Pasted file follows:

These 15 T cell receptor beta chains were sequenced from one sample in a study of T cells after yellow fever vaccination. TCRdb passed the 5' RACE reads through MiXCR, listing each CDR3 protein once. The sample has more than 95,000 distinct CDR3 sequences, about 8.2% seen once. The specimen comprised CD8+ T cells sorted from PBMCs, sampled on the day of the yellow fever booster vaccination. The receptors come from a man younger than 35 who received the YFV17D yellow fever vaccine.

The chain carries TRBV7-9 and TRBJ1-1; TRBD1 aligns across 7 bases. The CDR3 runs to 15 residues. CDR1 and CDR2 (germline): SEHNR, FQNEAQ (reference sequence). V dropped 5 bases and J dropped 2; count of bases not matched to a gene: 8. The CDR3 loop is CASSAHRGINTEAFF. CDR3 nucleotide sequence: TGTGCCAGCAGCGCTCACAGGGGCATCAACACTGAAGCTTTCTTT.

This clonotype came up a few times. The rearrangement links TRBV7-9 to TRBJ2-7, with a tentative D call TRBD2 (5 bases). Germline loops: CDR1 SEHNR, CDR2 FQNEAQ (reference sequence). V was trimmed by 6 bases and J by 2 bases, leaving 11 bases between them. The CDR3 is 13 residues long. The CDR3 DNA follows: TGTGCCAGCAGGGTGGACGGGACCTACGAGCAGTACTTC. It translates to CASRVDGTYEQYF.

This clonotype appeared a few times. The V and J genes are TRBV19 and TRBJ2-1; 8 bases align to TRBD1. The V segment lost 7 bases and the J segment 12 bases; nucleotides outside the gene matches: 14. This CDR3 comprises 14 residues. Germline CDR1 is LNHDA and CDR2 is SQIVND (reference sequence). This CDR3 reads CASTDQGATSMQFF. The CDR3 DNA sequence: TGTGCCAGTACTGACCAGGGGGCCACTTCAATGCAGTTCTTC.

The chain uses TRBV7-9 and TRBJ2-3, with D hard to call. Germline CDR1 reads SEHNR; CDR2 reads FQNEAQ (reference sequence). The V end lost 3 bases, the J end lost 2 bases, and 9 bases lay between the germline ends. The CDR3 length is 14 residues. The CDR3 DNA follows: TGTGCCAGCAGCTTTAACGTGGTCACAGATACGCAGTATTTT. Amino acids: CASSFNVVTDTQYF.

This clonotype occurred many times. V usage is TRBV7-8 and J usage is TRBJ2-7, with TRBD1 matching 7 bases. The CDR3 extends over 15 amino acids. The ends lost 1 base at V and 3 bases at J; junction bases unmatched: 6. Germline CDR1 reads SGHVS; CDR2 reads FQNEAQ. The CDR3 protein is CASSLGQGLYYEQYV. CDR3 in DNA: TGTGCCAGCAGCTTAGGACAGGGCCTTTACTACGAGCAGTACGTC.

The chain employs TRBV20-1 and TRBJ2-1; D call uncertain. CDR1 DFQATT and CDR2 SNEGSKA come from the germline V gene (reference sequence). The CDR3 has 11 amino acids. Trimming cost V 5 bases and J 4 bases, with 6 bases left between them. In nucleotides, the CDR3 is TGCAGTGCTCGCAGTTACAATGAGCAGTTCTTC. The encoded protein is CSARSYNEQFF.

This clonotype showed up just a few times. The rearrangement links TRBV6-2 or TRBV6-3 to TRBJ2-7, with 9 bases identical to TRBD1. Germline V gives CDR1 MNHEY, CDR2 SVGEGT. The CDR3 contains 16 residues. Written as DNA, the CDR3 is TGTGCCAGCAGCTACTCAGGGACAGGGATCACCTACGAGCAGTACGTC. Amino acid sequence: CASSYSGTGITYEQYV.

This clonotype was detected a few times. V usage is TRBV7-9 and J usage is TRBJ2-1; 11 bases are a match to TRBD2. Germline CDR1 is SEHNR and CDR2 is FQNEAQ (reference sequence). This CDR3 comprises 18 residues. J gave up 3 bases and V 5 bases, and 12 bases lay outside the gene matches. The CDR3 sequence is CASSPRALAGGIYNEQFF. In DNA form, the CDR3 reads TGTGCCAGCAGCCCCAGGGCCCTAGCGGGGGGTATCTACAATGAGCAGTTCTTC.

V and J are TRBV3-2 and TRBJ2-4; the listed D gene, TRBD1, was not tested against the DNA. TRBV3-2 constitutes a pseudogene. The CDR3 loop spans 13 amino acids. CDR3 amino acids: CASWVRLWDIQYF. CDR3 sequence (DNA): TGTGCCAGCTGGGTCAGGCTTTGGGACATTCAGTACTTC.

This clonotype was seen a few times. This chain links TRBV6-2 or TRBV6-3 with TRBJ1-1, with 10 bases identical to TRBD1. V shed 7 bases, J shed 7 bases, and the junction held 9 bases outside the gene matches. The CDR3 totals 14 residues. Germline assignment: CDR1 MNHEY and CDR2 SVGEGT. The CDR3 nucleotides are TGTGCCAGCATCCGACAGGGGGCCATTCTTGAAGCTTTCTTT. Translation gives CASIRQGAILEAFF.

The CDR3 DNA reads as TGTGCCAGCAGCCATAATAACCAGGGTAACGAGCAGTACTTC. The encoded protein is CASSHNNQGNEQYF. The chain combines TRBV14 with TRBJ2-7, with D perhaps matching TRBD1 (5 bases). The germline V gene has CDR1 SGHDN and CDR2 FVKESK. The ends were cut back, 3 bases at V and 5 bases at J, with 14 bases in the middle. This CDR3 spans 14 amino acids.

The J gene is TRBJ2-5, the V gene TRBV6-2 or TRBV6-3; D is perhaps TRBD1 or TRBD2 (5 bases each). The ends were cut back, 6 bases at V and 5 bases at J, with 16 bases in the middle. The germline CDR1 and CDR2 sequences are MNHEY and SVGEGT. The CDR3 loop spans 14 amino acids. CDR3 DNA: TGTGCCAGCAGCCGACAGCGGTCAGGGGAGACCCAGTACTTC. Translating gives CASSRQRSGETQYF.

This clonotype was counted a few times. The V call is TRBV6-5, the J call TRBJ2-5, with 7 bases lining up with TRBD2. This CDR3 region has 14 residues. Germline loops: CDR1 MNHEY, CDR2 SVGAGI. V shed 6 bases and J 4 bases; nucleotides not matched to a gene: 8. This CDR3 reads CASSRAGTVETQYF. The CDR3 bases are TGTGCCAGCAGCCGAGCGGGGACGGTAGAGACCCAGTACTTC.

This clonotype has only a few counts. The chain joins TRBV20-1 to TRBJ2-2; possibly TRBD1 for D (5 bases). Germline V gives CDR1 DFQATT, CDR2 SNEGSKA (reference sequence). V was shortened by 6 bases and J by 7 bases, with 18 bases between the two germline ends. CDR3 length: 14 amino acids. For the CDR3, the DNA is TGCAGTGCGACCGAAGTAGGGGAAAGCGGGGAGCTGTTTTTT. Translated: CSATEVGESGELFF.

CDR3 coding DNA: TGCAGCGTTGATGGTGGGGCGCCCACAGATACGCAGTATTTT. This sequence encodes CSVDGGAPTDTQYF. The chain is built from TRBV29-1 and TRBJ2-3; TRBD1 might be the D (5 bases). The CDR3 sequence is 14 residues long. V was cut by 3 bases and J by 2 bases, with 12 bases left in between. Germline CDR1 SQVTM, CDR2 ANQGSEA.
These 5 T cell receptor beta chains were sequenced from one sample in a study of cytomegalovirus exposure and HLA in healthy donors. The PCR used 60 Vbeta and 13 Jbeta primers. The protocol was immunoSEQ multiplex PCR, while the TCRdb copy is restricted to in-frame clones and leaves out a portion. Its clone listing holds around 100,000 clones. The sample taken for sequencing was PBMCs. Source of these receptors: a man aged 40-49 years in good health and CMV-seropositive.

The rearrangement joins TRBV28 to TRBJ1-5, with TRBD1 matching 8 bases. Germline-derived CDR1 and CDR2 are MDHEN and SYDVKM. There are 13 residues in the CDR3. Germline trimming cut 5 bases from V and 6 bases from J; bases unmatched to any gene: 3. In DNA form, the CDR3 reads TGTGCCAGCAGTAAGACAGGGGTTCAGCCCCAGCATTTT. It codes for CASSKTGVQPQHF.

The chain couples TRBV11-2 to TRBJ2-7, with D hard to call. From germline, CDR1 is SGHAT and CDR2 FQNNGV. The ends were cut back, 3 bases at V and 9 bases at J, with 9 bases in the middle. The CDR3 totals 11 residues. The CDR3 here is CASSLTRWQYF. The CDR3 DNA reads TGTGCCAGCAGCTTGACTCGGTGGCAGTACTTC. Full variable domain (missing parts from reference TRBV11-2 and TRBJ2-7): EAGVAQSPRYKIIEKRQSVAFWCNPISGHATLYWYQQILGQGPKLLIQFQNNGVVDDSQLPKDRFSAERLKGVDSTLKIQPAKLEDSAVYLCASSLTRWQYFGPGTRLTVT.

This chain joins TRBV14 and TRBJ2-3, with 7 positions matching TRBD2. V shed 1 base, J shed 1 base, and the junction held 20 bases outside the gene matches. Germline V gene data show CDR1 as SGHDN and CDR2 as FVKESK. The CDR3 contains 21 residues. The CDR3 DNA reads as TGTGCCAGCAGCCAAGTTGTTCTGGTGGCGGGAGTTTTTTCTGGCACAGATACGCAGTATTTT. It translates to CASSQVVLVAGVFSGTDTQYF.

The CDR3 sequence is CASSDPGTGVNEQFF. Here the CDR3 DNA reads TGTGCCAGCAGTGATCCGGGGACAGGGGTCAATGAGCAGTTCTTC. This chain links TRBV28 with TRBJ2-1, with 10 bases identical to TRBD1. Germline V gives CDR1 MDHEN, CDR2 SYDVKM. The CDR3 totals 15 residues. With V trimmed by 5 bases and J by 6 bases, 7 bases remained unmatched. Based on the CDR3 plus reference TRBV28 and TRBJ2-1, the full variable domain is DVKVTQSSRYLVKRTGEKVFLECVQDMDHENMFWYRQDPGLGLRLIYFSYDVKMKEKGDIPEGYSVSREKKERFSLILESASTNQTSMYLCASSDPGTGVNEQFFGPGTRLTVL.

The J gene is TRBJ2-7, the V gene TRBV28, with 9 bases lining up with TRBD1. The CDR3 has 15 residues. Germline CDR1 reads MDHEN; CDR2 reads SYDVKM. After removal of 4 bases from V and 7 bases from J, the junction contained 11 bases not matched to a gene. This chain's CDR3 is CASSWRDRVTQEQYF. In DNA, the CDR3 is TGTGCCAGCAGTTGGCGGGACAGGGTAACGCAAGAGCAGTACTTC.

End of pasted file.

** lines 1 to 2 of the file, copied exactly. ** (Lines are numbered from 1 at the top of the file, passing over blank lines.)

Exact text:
These 15 T cell receptor beta chains were sequenced from one sample in a study of T cells after yellow fever vaccination. TCRdb passed the 5' RACE reads through MiXCR, listing each CDR3 protein once. The sample has more than 95,000 distinct CDR3 sequences, about 8.2% seen once. The specimen comprised CD8+ T cells sorted from PBMCs, sampled on the day of the yellow fever booster vaccination. The receptors come from a man younger than 35 who received the YFV17D yellow fever vaccine.

The chain carries TRBV7-9 and TRBJ1-1; TRBD1 aligns across 7 bases. The CDR3 runs to 15 residues. CDR1 and CDR2 (germline): SEHNR, FQNEAQ (reference sequence). V dropped 5 bases and J dropped 2; count of bases not matched to a gene: 8. The CDR3 loop is CASSAHRGINTEAFF. CDR3 nucleotide sequence: TGTGCCAGCAGCGCTCACAGGGGCATCAACACTGAAGCTTTCTTT.